Special to The Globe and Mail
When I had my son James, I tried to be mindful for the first time in my life.
I had practised yoga and meditation and read books on Buddhism and spiritual enlightenment before. I even did a 10-day juice detox during which I hallucinated colours while in a particularly intense reiki session. But I don’t think much of it sank in. I’d go through these phases of “being present” while half-starving on brown rice and spirulina tea and then return to eating canapé dinners and moaning about my charming commitment-phobe boyfriend of the moment.
But as I found out fast after my son came shrieking into the world, there is really no way of caring for a newborn other than to surrender to the experience. As the old gospel song says, you gotta walk that lonesome valley for yourself – ain’t nobody else gonna walk it for you.
Being alone all day with a baby, I quickly realized, is much easier if you can quiet your mind and go to “the baby place” in your brain. This is a state where you can spend several minutes, and eventually hours, simply laying on the floor and empathizing with your infant by feeling the sun on your face and occasionally thinking, “Oooh, look how my fingers move. I think I might do a poo now.”
Of course, many books will have you believe that to effectively care for a newborn you must spend your days sterilizing, pumping and swaddling according to a strict, incremented schedule, but I didn’t do any of that. I just sort sloped around braless for a few months, silently communing with James’s oceanic ego and changing an endless stream of diapers.
Eventually I went back to work and before I knew it I’d turned into that mother – the one in the supermarket lineup scrolling through work e-mails, snapping at the five-year-old to put down the candy NOW and nearly driving off leaving the baby in the cart.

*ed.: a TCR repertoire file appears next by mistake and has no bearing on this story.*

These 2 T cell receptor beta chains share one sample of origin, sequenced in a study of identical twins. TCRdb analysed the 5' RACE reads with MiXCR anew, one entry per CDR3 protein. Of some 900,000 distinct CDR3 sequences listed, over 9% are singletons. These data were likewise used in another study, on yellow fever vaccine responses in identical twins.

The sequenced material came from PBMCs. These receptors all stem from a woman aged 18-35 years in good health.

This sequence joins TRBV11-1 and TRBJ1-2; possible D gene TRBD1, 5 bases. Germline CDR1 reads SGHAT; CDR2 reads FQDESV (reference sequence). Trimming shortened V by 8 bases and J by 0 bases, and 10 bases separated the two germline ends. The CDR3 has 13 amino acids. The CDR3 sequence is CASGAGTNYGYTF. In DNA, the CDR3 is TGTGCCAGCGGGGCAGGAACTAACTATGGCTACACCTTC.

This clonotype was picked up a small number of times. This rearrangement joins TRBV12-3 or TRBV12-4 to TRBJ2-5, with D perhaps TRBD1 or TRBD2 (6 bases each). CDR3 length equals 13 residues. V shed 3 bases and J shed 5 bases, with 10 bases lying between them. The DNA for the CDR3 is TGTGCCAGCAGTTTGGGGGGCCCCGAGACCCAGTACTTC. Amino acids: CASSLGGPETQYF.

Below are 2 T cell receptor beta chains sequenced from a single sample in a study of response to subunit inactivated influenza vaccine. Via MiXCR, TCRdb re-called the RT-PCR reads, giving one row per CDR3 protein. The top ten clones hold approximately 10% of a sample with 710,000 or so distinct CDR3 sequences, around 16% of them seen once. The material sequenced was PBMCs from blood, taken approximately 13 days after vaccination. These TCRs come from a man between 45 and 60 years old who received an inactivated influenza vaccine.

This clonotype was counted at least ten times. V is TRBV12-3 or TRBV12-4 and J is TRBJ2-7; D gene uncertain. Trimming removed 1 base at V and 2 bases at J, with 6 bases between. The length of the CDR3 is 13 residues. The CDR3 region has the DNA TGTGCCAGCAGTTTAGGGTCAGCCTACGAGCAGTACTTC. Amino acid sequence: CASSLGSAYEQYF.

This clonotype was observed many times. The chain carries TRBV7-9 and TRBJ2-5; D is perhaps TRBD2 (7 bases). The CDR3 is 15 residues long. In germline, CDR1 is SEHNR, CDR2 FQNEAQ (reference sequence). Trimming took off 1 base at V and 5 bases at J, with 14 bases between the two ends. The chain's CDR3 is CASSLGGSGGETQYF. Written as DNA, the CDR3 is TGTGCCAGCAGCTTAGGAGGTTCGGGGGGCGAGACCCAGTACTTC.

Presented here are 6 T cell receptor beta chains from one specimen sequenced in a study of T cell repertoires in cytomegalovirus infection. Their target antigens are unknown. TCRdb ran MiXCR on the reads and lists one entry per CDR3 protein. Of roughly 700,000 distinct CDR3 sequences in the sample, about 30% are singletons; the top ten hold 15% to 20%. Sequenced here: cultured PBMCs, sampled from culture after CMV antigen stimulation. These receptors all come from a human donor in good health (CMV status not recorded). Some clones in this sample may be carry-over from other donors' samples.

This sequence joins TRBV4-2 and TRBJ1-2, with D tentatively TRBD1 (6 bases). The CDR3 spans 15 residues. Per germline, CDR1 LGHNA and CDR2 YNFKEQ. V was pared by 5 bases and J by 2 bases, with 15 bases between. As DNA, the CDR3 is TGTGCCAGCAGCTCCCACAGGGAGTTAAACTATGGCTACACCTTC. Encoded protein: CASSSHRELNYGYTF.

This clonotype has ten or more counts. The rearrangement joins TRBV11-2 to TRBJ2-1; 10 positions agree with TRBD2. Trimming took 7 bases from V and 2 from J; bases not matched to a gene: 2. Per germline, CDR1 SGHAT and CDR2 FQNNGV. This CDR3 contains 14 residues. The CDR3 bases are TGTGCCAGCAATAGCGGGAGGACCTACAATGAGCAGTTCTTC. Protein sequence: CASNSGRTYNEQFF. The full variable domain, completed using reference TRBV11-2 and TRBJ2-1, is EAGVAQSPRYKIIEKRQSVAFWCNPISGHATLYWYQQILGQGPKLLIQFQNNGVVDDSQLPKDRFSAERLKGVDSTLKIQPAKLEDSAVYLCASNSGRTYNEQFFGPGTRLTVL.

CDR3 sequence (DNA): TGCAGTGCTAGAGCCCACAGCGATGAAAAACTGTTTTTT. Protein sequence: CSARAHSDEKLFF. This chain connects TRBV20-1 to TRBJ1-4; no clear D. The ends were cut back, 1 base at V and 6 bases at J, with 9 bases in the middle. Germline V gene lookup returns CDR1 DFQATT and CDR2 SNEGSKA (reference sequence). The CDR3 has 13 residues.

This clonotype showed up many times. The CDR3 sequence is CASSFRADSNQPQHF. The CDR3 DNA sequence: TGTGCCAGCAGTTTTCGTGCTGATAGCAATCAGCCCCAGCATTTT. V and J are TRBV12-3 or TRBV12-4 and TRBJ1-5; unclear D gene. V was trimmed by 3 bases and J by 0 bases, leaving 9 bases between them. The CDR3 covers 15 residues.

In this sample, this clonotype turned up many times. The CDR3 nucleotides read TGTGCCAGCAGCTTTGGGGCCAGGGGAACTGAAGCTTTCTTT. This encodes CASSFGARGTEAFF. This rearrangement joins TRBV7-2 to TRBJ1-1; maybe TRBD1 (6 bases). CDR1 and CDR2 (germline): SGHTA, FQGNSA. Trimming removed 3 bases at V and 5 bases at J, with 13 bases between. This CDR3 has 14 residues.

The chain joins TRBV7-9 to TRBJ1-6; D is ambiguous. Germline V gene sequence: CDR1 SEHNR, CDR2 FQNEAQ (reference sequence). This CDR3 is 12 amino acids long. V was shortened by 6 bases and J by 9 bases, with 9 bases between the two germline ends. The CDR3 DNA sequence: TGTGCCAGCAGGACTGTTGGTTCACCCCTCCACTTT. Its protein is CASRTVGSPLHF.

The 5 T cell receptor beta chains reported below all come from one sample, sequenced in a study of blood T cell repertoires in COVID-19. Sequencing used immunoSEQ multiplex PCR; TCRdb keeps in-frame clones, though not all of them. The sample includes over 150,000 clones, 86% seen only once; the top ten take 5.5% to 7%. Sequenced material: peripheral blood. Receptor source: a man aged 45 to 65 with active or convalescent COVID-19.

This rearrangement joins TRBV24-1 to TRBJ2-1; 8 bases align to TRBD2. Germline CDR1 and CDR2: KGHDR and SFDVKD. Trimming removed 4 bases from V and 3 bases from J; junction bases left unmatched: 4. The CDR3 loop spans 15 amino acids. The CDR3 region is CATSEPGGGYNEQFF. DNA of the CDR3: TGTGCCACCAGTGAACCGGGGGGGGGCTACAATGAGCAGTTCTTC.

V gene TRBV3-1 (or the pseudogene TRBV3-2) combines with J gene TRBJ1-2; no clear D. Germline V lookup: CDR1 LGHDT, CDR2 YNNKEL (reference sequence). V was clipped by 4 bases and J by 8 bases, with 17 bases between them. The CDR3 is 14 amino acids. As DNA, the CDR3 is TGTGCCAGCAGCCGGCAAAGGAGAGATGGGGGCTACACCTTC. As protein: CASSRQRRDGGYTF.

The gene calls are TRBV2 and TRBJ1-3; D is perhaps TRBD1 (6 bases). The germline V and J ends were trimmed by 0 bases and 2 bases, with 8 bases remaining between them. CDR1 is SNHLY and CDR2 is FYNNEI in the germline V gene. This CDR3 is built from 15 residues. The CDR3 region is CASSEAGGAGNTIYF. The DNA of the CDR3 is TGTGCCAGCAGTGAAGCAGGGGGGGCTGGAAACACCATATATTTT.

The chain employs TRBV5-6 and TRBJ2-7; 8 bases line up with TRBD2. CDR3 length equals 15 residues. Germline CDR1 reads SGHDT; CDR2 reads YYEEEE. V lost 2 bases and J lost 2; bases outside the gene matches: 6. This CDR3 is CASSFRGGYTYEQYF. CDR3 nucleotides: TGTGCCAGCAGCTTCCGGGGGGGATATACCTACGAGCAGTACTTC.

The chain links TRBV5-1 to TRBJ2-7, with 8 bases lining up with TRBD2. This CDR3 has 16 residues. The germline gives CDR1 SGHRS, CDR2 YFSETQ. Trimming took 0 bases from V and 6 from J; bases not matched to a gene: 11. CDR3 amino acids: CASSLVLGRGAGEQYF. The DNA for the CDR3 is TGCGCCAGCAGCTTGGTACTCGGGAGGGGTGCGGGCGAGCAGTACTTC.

So I started reading up on the practice of mindful parenting, which incorporates the techniques of mindfulness into family life. There was no shortage of material to choose from: In the past few months alone, several new books have come out on the subject. I started reading the daily tips on The Mindful Parent website and even signed James up for toddler yoga and meditation classes at my local wellness centre.
Much of the advice – effective breathing techniques, strategies to still the racing mind, tips for existing in the moment rather than ruminating about the past or fretting about the future – is stuff I’ve read before. Cultivating stillness is difficult, but it’s also simple.
After all this theory, it was time for practice. I decided to start with one of the most basic exercises on The Mindful Parent blog. The idea is to gather your family together and suggest a minute of silence, and in this way, “insert a pause at a time when everyone is otherwise caught up and engaged in the doing of things.” How sweet, I thought, imagining my stepson Freddie and James clasping hands around the kitchen table and doing cleansing breaths.
I decided Saturday breakfast was my best window of opportunity. First, I made sure my English husband had gone out to buy the paper because, although he is very good at being silent and calm, he has an admittedly low tolerance for what he calls “North American hippy bollocks.” Once Freddie and James were finished munching their muesli, I announced in my best Mary Poppins voice that we were going to play a game called “being silent for one minute.” The boys stared at me in confusion, but I persisted. “Doesn’t that sound fun? So on the count of three we all say nothing and keep very still for one minute. Okay, one, two …”
“BIRD!” James pointed out the window at a squirrel.
Freddie narrowed his eyes and let his spoon clatter in the bowl. “So what do I get if I win?”
“Win what?” I did the Mary Poppins smile again, hoping to dazzle him with my attentive enthusiasm.
Freddie: “The silent game. What’s the prize?”
Me: “The prize is that you get to live in the moment and experience the world without judgment. The prize is being silent. Isn’t that cool?”
Freddie: “The prize can’t be the same as the game, silly.”
Me: “Well the truth is there is no prize because it’s not actually not a game. It’s an exercise for living well.”
Freddie: “So you lied.”
Me: “Not really. More fibbed.”
Freddie: “Miss Mackie says fibbing is just as bad as lying. You have to go on a time out for it.”
Me: “And she’s right.”
Freddie: “Samuel went on a time out just for spitting in Ruby’s ear. He didn’t even fib and he still went on a time out.”
Me: “Thank you for honouring us with that story Freddie. Now could we just try being silent? Just for one minute? Please?”
Freddie: “No fair fibber, you make me go on time outs.”
James (pointing at a passing airplane): “CAR!”
And so I laid down on the floor and went to my baby place, where I felt perfectly present.